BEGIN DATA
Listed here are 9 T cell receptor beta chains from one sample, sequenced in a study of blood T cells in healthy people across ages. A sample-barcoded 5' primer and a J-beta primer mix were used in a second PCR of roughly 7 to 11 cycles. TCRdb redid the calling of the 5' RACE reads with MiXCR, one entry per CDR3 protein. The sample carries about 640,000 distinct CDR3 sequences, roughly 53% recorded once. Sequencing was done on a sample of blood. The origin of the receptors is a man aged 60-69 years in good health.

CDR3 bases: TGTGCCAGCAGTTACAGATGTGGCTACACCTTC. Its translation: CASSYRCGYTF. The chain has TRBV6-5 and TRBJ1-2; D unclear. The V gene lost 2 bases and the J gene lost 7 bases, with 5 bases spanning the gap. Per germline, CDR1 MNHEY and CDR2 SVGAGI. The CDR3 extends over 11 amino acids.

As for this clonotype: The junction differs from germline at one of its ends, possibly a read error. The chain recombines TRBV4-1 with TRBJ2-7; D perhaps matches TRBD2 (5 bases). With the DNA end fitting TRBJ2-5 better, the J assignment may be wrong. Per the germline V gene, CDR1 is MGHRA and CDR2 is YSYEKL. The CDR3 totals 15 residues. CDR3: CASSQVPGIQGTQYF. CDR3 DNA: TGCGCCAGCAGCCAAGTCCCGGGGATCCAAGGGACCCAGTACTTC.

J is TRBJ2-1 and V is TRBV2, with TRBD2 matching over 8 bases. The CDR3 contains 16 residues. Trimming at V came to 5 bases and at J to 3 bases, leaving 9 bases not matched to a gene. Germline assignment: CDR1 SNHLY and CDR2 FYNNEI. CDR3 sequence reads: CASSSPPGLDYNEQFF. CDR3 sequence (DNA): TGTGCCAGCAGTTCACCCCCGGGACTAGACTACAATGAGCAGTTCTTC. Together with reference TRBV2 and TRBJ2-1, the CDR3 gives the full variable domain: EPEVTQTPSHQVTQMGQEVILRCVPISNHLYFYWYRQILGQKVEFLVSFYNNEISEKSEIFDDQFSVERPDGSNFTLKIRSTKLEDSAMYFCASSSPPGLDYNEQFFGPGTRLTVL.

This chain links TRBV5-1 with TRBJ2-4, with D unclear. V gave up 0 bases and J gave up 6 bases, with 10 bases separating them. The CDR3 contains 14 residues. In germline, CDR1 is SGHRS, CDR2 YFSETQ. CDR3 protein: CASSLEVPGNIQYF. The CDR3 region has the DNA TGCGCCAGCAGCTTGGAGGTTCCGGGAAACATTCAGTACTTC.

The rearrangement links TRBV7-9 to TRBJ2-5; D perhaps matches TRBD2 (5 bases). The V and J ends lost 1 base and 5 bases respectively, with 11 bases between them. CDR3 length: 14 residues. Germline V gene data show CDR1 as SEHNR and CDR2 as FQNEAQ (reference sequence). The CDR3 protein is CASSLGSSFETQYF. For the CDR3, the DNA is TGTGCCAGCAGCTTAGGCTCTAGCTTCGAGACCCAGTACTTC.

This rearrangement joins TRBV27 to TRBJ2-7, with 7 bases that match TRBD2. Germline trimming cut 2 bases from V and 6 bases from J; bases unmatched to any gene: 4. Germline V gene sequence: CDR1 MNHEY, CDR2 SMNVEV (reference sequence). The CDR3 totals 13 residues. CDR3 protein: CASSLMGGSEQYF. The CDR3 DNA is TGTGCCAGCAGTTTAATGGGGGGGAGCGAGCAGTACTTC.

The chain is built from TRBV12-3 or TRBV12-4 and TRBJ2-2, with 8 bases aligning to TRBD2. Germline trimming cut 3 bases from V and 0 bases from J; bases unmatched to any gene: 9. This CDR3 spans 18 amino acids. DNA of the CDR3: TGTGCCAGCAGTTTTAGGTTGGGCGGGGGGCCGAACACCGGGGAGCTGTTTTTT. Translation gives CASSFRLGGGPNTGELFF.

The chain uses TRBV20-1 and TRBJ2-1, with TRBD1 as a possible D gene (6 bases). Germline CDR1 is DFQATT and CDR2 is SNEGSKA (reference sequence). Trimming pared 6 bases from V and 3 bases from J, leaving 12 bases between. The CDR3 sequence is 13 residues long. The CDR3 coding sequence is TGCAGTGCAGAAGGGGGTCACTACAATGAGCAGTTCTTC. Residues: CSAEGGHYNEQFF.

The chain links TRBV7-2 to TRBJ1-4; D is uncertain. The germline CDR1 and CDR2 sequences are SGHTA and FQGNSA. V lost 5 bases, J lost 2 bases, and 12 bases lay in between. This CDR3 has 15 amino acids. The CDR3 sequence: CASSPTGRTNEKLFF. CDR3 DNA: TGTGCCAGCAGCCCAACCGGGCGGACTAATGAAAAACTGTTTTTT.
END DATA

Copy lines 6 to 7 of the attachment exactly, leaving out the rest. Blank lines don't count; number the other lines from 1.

The rearrangement links TRBV7-9 to TRBJ2-5; D perhaps matches TRBD2 (5 bases). The V and J ends lost 1 base and 5 bases respectively, with 11 bases between them. CDR3 length: 14 residues. Germline V gene data show CDR1 as SEHNR and CDR2 as FQNEAQ (reference sequence). The CDR3 protein is CASSLGSSFETQYF. For the CDR3, the DNA is TGTGCCAGCAGCTTAGGCTCTAGCTTCGAGACCCAGTACTTC.

This rearrangement joins TRBV27 to TRBJ2-7, with 7 bases that match TRBD2. Germline trimming cut 2 bases from V and 6 bases from J; bases unmatched to any gene: 4. Germline V gene sequence: CDR1 MNHEY, CDR2 SMNVEV (reference sequence). The CDR3 totals 13 residues. CDR3 protein: CASSLMGGSEQYF. The CDR3 DNA is TGTGCCAGCAGTTTAATGGGGGGGAGCGAGCAGTACTTC.